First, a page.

I achieve and maintain a scant 1/4" seam by using a physical guide on the bed of my machine using molefoam. My preference is for molefoam *padding* because it is thicker, but I have also used regular molefoam. Molefoam is found in the foot section of pharmacies. It has an adhesive backing and is used by hikers to protect their feet from blisters. If the molefoam is thin, I layer it. Molefoam padding is thick enough that I don't need to layer.

    What I do is cut the molefoam using my ruler and rotary scissors into thin strips (about 1/4" thick wide, but the width doesn't actually matter).

    I take a strip to my sewing machine along with my favorite ruler that has thin lines. (You can use a notecard with 1/4" lines instead, if you like.) I place the ruler underneath the presser foot and lower my needle so that the needle is just touching the ruler to the *right* of the 1/4" line nearest the right edge of the ruler.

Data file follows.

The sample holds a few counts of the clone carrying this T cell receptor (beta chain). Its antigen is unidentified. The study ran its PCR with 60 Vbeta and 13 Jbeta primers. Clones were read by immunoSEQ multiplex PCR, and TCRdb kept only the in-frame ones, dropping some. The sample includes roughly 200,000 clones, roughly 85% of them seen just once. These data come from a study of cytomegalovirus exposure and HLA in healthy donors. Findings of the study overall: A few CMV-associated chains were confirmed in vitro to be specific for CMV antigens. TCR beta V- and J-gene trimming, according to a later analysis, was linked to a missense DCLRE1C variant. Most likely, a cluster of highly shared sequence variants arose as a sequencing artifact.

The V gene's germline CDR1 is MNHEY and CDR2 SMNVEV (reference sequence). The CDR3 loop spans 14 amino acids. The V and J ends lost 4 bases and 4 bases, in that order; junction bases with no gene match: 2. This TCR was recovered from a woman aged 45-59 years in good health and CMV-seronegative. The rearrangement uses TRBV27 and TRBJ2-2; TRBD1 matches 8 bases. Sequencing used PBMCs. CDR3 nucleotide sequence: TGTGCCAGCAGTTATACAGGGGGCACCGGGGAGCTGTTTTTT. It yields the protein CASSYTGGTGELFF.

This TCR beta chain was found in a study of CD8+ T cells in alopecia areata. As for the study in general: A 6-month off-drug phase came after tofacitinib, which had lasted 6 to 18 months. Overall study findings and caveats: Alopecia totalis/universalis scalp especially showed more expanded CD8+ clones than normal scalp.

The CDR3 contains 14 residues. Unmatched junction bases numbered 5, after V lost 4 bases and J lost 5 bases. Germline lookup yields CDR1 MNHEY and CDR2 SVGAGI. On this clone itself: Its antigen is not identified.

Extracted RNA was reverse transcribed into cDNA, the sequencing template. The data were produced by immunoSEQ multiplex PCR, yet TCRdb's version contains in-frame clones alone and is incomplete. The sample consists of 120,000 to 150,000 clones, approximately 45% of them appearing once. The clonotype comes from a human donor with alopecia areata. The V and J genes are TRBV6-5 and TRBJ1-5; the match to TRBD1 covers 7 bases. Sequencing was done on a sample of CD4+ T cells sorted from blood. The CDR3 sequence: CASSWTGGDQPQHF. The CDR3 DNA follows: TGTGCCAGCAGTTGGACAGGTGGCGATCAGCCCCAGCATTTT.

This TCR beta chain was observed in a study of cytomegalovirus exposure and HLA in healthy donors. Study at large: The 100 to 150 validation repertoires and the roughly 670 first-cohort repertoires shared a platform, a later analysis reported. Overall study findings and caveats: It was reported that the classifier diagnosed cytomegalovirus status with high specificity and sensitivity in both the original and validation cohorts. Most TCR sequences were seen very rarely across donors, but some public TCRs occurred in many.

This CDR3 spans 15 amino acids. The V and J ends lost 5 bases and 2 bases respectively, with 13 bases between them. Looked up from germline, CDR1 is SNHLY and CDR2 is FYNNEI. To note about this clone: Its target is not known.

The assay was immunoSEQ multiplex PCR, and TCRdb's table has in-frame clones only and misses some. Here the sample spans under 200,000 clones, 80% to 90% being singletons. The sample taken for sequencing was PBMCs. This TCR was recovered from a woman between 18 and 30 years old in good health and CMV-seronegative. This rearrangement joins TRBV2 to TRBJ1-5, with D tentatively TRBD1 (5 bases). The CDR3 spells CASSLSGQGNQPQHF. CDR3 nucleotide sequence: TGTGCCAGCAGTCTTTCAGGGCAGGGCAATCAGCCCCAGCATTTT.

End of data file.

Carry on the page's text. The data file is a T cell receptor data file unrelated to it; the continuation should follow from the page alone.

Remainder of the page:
I lower the presser foot to keep the ruler in place, then check to make sure that the ruler is running straight from front to back on the bed of my machine. Once I am satisfied with the ruler's placement, and the needle is touching just to the right of the thin line on my ruler (if your ruler's lines are thick, place the needle on the line but towards the line's right side), I peel the adhesive backing off my strip of molefoam and carefully lay it down on the bed of my machine, butting it against the edge of the ruler. If your ruler slips or moves on you, you can use painter's tape to tape it down to the bed of the machine to keep it in place while you do this. If you are using a note card instead of a ruler, you will have the needle touching the bottom line on the card.